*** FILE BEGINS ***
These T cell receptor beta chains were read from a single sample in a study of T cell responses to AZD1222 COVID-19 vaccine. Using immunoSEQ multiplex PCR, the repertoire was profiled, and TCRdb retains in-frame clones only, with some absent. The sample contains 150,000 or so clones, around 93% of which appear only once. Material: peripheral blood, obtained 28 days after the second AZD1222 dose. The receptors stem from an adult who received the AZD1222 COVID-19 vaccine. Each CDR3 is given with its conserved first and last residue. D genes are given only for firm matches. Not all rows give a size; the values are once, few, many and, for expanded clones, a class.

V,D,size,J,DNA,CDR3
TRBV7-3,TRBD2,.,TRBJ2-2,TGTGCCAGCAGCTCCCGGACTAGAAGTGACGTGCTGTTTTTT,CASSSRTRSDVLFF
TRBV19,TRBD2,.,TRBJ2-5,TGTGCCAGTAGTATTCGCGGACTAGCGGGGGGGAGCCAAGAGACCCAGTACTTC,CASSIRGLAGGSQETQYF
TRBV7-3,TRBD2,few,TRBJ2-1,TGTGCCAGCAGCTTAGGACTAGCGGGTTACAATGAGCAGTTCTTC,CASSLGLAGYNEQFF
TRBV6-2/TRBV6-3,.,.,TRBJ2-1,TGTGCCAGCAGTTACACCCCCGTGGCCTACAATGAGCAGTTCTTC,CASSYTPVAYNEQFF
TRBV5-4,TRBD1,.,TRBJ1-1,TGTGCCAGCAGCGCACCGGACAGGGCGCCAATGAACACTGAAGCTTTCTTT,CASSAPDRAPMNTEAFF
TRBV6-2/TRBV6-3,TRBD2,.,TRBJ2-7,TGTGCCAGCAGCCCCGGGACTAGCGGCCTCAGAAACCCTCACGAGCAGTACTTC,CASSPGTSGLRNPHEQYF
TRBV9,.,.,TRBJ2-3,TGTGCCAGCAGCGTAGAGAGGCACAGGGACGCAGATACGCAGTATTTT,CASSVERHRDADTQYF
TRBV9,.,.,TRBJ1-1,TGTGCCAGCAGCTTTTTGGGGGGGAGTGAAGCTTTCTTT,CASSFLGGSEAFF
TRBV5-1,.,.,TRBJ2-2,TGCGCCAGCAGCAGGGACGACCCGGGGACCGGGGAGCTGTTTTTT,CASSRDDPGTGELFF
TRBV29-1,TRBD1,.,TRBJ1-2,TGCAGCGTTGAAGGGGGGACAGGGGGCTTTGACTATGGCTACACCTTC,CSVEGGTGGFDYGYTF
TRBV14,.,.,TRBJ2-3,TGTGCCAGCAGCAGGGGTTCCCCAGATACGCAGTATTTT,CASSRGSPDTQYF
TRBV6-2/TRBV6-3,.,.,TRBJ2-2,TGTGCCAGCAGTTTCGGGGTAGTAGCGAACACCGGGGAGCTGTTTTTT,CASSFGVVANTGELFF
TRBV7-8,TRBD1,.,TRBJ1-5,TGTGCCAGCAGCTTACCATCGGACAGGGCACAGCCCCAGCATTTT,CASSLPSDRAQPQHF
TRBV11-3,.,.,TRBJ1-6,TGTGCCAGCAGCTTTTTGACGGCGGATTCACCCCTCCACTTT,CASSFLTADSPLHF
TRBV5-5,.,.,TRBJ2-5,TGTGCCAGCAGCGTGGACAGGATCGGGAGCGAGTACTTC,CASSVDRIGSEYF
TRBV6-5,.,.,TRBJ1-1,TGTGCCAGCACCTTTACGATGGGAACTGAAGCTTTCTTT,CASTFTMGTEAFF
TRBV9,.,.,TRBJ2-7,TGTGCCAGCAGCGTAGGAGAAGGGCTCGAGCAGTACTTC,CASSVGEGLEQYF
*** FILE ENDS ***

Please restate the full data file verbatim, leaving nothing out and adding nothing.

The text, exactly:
These T cell receptor beta chains were read from a single sample in a study of T cell responses to AZD1222 COVID-19 vaccine. Using immunoSEQ multiplex PCR, the repertoire was profiled, and TCRdb retains in-frame clones only, with some absent. The sample contains 150,000 or so clones, around 93% of which appear only once. Material: peripheral blood, obtained 28 days after the second AZD1222 dose. The receptors stem from an adult who received the AZD1222 COVID-19 vaccine. Each CDR3 is given with its conserved first and last residue. D genes are given only for firm matches. Not all rows give a size; the values are once, few, many and, for expanded clones, a class.

V,D,size,J,DNA,CDR3
TRBV7-3,TRBD2,.,TRBJ2-2,TGTGCCAGCAGCTCCCGGACTAGAAGTGACGTGCTGTTTTTT,CASSSRTRSDVLFF
TRBV19,TRBD2,.,TRBJ2-5,TGTGCCAGTAGTATTCGCGGACTAGCGGGGGGGAGCCAAGAGACCCAGTACTTC,CASSIRGLAGGSQETQYF
TRBV7-3,TRBD2,few,TRBJ2-1,TGTGCCAGCAGCTTAGGACTAGCGGGTTACAATGAGCAGTTCTTC,CASSLGLAGYNEQFF
TRBV6-2/TRBV6-3,.,.,TRBJ2-1,TGTGCCAGCAGTTACACCCCCGTGGCCTACAATGAGCAGTTCTTC,CASSYTPVAYNEQFF
TRBV5-4,TRBD1,.,TRBJ1-1,TGTGCCAGCAGCGCACCGGACAGGGCGCCAATGAACACTGAAGCTTTCTTT,CASSAPDRAPMNTEAFF
TRBV6-2/TRBV6-3,TRBD2,.,TRBJ2-7,TGTGCCAGCAGCCCCGGGACTAGCGGCCTCAGAAACCCTCACGAGCAGTACTTC,CASSPGTSGLRNPHEQYF
TRBV9,.,.,TRBJ2-3,TGTGCCAGCAGCGTAGAGAGGCACAGGGACGCAGATACGCAGTATTTT,CASSVERHRDADTQYF
TRBV9,.,.,TRBJ1-1,TGTGCCAGCAGCTTTTTGGGGGGGAGTGAAGCTTTCTTT,CASSFLGGSEAFF
TRBV5-1,.,.,TRBJ2-2,TGCGCCAGCAGCAGGGACGACCCGGGGACCGGGGAGCTGTTTTTT,CASSRDDPGTGELFF
TRBV29-1,TRBD1,.,TRBJ1-2,TGCAGCGTTGAAGGGGGGACAGGGGGCTTTGACTATGGCTACACCTTC,CSVEGGTGGFDYGYTF
TRBV14,.,.,TRBJ2-3,TGTGCCAGCAGCAGGGGTTCCCCAGATACGCAGTATTTT,CASSRGSPDTQYF
TRBV6-2/TRBV6-3,.,.,TRBJ2-2,TGTGCCAGCAGTTTCGGGGTAGTAGCGAACACCGGGGAGCTGTTTTTT,CASSFGVVANTGELFF
TRBV7-8,TRBD1,.,TRBJ1-5,TGTGCCAGCAGCTTACCATCGGACAGGGCACAGCCCCAGCATTTT,CASSLPSDRAQPQHF
TRBV11-3,.,.,TRBJ1-6,TGTGCCAGCAGCTTTTTGACGGCGGATTCACCCCTCCACTTT,CASSFLTADSPLHF
TRBV5-5,.,.,TRBJ2-5,TGTGCCAGCAGCGTGGACAGGATCGGGAGCGAGTACTTC,CASSVDRIGSEYF
TRBV6-5,.,.,TRBJ1-1,TGTGCCAGCACCTTTACGATGGGAACTGAAGCTTTCTTT,CASTFTMGTEAFF
TRBV9,.,.,TRBJ2-7,TGTGCCAGCAGCGTAGGAGAAGGGCTCGAGCAGTACTTC,CASSVGEGLEQYF